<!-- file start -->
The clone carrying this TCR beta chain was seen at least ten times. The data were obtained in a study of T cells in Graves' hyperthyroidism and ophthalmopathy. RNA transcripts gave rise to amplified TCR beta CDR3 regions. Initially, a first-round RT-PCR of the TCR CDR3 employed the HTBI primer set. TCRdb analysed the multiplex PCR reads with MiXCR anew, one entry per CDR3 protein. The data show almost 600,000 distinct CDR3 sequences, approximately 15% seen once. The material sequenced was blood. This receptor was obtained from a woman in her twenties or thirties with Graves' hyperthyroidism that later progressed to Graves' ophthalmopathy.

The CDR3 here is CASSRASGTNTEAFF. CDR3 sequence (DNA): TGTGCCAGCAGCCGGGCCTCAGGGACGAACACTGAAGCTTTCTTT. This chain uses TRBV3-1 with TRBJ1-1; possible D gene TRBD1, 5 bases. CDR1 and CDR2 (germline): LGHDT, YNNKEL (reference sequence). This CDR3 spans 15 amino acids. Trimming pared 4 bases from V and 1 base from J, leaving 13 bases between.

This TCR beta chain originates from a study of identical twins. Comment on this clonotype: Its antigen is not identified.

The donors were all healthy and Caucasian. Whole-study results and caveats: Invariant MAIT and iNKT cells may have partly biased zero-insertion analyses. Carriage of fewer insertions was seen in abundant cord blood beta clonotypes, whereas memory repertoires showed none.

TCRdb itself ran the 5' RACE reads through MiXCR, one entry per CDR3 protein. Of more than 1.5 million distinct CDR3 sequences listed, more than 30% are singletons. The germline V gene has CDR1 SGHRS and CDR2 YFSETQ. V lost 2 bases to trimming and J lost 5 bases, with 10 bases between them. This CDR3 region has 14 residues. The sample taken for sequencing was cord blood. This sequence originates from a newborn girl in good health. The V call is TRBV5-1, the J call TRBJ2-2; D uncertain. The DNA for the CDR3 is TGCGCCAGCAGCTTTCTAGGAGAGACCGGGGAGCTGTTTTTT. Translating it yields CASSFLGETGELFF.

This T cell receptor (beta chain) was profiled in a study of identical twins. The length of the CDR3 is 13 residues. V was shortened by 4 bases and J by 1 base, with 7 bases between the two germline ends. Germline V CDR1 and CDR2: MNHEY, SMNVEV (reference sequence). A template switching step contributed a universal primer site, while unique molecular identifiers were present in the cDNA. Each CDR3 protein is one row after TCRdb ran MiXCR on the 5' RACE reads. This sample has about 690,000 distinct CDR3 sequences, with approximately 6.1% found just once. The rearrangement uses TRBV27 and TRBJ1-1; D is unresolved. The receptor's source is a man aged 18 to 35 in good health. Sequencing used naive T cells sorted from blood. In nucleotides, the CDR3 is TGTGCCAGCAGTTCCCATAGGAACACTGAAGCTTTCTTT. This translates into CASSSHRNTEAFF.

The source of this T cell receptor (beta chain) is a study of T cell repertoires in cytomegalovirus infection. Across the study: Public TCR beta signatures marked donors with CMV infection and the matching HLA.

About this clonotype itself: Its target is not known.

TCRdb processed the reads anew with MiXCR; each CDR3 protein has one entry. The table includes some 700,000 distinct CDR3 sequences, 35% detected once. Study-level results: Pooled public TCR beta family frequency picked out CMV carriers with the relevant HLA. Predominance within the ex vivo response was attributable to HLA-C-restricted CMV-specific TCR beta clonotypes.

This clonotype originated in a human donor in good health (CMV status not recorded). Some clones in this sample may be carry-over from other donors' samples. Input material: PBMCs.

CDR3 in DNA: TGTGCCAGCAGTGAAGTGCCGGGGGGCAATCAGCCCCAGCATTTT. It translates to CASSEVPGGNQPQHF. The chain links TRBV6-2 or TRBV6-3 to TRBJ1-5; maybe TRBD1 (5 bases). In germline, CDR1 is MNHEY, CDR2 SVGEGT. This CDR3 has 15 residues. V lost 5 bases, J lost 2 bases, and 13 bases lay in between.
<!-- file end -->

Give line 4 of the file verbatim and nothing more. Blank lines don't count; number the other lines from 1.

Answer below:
The donors were all healthy and Caucasian. Whole-study results and caveats: Invariant MAIT and iNKT cells may have partly biased zero-insertion analyses. Carriage of fewer insertions was seen in abundant cord blood beta clonotypes, whereas memory repertoires showed none.